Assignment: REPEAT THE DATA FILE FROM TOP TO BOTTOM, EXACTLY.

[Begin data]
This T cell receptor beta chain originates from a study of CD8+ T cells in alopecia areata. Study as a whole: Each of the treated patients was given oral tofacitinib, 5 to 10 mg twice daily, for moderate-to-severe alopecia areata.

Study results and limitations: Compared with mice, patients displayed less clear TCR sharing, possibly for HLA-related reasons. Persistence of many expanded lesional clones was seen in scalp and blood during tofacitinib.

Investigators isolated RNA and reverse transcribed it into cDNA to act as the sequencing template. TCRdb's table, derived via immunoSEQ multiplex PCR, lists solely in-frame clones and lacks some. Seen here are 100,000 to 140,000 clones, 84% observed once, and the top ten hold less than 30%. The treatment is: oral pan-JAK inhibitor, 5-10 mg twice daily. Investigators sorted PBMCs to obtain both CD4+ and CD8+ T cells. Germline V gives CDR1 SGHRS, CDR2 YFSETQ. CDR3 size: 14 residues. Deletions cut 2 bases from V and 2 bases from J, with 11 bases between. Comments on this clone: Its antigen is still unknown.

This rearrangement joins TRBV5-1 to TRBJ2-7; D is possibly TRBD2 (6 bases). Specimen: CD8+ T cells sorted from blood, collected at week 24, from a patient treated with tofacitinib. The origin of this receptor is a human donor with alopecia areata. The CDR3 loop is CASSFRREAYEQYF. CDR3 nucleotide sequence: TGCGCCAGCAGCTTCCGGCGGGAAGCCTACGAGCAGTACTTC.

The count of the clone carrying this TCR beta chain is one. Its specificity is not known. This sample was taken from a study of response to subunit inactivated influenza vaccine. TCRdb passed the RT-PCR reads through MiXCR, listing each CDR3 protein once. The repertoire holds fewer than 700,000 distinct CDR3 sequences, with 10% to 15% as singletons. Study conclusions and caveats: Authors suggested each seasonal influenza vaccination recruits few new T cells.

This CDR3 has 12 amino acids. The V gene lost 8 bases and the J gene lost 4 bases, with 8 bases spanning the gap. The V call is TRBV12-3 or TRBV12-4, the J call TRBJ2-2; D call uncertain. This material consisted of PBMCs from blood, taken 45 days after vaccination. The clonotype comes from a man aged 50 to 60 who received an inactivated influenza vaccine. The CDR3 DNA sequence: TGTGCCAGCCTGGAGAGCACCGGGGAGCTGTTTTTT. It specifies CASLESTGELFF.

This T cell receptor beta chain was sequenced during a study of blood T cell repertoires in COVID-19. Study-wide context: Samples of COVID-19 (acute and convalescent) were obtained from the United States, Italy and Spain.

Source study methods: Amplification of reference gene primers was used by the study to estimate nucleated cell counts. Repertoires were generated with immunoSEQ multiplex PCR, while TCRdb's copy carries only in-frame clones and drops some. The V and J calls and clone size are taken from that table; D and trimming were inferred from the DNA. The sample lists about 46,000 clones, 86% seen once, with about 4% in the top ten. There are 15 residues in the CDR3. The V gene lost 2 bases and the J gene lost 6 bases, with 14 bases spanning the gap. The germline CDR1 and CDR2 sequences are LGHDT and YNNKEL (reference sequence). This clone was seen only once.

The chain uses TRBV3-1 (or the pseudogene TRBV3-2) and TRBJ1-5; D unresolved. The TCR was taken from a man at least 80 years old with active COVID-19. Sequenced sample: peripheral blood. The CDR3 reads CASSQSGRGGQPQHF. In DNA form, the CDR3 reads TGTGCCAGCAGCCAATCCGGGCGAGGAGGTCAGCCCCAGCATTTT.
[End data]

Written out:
This T cell receptor beta chain originates from a study of CD8+ T cells in alopecia areata. Study as a whole: Each of the treated patients was given oral tofacitinib, 5 to 10 mg twice daily, for moderate-to-severe alopecia areata.

Study results and limitations: Compared with mice, patients displayed less clear TCR sharing, possibly for HLA-related reasons. Persistence of many expanded lesional clones was seen in scalp and blood during tofacitinib.

Investigators isolated RNA and reverse transcribed it into cDNA to act as the sequencing template. TCRdb's table, derived via immunoSEQ multiplex PCR, lists solely in-frame clones and lacks some. Seen here are 100,000 to 140,000 clones, 84% observed once, and the top ten hold less than 30%. The treatment is: oral pan-JAK inhibitor, 5-10 mg twice daily. Investigators sorted PBMCs to obtain both CD4+ and CD8+ T cells. Germline V gives CDR1 SGHRS, CDR2 YFSETQ. CDR3 size: 14 residues. Deletions cut 2 bases from V and 2 bases from J, with 11 bases between. Comments on this clone: Its antigen is still unknown.

This rearrangement joins TRBV5-1 to TRBJ2-7; D is possibly TRBD2 (6 bases). Specimen: CD8+ T cells sorted from blood, collected at week 24, from a patient treated with tofacitinib. The origin of this receptor is a human donor with alopecia areata. The CDR3 loop is CASSFRREAYEQYF. CDR3 nucleotide sequence: TGCGCCAGCAGCTTCCGGCGGGAAGCCTACGAGCAGTACTTC.

The count of the clone carrying this TCR beta chain is one. Its specificity is not known. This sample was taken from a study of response to subunit inactivated influenza vaccine. TCRdb passed the RT-PCR reads through MiXCR, listing each CDR3 protein once. The repertoire holds fewer than 700,000 distinct CDR3 sequences, with 10% to 15% as singletons. Study conclusions and caveats: Authors suggested each seasonal influenza vaccination recruits few new T cells.

This CDR3 has 12 amino acids. The V gene lost 8 bases and the J gene lost 4 bases, with 8 bases spanning the gap. The V call is TRBV12-3 or TRBV12-4, the J call TRBJ2-2; D call uncertain. This material consisted of PBMCs from blood, taken 45 days after vaccination. The clonotype comes from a man aged 50 to 60 who received an inactivated influenza vaccine. The CDR3 DNA sequence: TGTGCCAGCCTGGAGAGCACCGGGGAGCTGTTTTTT. It specifies CASLESTGELFF.

This T cell receptor beta chain was sequenced during a study of blood T cell repertoires in COVID-19. Study-wide context: Samples of COVID-19 (acute and convalescent) were obtained from the United States, Italy and Spain.

Source study methods: Amplification of reference gene primers was used by the study to estimate nucleated cell counts. Repertoires were generated with immunoSEQ multiplex PCR, while TCRdb's copy carries only in-frame clones and drops some. The V and J calls and clone size are taken from that table; D and trimming were inferred from the DNA. The sample lists about 46,000 clones, 86% seen once, with about 4% in the top ten. There are 15 residues in the CDR3. The V gene lost 2 bases and the J gene lost 6 bases, with 14 bases spanning the gap. The germline CDR1 and CDR2 sequences are LGHDT and YNNKEL (reference sequence). This clone was seen only once.

The chain uses TRBV3-1 (or the pseudogene TRBV3-2) and TRBJ1-5; D unresolved. The TCR was taken from a man at least 80 years old with active COVID-19. Sequenced sample: peripheral blood. The CDR3 reads CASSQSGRGGQPQHF. In DNA form, the CDR3 reads TGTGCCAGCAGCCAATCCGGGCGAGGAGGTCAGCCCCAGCATTTT.